For One Bay Area Officer, Police Killings Hit Very Close To Home

KCBS_740SOUTH SAN FRANCISCO (KCBS) — The shooting deaths of law enforcement officers are up 50 percent compared to this time last year, including the eight that were ambushed in Dallas and Baton Rouge in July.

KCBS Special Report Series: Black and Blue – The Great Divide

For one Bay Area officer, putting on the uniform every day helps him honor his slain colleagues, as well as a family member.

By 5:30 in the afternoon, exhausted South San Francisco police Sgt. Ken Chetcuti is throwing down coffee as he gathers his belongings from the Oakland airport baggage carousel – his uniform, and his sidearm – everything to represent South City at the funeral of Baton Rouge Police Officer Montrell Jackson.

“It absolutely hurts. It especially hurts when one of the most difficult things we do in this profession is take the badges off our chest, and put the black band around them because another officer has fallen in the line of duty,” Chetcuti said.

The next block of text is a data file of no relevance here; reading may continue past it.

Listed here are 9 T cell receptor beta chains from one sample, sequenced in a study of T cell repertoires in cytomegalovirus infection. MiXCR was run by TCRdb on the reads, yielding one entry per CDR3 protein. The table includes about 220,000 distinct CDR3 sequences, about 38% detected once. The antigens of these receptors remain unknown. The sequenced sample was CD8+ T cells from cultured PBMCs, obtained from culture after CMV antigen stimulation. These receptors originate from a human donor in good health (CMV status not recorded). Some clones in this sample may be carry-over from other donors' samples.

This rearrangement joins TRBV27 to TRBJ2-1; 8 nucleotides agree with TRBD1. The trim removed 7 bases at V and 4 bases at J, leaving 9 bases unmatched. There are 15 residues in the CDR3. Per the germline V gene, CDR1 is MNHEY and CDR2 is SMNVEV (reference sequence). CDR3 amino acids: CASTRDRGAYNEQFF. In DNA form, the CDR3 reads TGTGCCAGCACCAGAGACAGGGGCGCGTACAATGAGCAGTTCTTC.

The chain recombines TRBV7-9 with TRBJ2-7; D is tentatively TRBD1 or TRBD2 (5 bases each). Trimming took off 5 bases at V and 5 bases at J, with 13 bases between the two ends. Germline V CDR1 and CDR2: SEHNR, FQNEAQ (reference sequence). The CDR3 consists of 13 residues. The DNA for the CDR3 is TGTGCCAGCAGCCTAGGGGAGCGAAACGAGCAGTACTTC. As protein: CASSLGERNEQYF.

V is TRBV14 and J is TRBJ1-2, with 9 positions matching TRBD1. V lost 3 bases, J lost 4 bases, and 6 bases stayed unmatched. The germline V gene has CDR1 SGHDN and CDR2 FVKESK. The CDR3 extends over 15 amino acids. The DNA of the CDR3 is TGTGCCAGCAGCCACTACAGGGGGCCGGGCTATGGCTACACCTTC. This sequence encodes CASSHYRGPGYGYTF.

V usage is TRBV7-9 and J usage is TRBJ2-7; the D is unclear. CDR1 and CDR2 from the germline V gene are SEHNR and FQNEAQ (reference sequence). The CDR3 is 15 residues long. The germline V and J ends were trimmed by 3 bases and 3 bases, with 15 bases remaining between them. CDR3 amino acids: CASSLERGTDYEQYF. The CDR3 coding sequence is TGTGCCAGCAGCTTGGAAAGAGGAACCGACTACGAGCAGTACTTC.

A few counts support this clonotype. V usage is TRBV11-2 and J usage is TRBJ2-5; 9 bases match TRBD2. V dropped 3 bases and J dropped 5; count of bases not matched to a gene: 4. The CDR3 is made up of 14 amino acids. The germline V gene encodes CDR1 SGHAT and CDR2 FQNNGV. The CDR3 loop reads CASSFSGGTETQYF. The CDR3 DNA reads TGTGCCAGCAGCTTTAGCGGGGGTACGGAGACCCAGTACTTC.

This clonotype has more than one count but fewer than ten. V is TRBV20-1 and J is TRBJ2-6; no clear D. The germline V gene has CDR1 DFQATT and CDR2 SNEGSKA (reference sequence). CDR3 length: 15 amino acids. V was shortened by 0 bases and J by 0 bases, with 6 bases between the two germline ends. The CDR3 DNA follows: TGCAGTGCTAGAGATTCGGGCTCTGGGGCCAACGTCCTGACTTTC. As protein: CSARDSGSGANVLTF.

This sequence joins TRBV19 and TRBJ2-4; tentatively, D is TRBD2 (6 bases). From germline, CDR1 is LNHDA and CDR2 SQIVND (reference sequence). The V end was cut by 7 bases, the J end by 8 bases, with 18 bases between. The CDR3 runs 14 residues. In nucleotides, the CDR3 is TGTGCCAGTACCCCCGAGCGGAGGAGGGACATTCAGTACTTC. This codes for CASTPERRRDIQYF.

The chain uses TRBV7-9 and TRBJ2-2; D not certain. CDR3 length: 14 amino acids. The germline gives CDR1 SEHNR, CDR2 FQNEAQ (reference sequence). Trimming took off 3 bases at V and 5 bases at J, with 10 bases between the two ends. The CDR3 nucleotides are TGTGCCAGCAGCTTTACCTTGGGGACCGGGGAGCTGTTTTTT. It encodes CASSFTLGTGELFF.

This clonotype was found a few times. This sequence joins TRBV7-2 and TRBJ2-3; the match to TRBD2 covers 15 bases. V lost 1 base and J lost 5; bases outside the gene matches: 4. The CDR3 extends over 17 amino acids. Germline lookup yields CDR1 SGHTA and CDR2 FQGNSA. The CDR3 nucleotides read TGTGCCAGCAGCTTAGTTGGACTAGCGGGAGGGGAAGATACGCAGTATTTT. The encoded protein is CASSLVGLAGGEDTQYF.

South City may not be a metropolis but urban or suburban, the dangers remain the same.

“Some may think the bigger cities are more high-risk than local communities, but for me personally it’s been hard to view it that way when my uncle was taken from our family in the small town of Millbrae on a Saturday morning,” Chetcuti said.

Ken is the nephew of Millbrae police officer Dave Chetcuti, who was gunned down along Highway 101 in April of 1998 when Ken was in the academy. He tries to get to every police funeral to give back for all the support he got then.

“You know I can relate to the difficult times that they’re going through,” Chetcuti said. “It’s been 18 years now since my uncle was shot and killed in the line of duty. I can truly say it’s something you will never get over, and that you will just get used to it.

Before he was killed, Officer Jackson wrote, “I love this city, but I wonder if this city loves me?”  That’s a question that resonates with every officer.

“Never an easy job to do, and we remind ourselves why we do it,” Chetcuti said. “That’s truly what makes us get up in the morning and put our uniform on to go do it again today.”

More from Holly Quan

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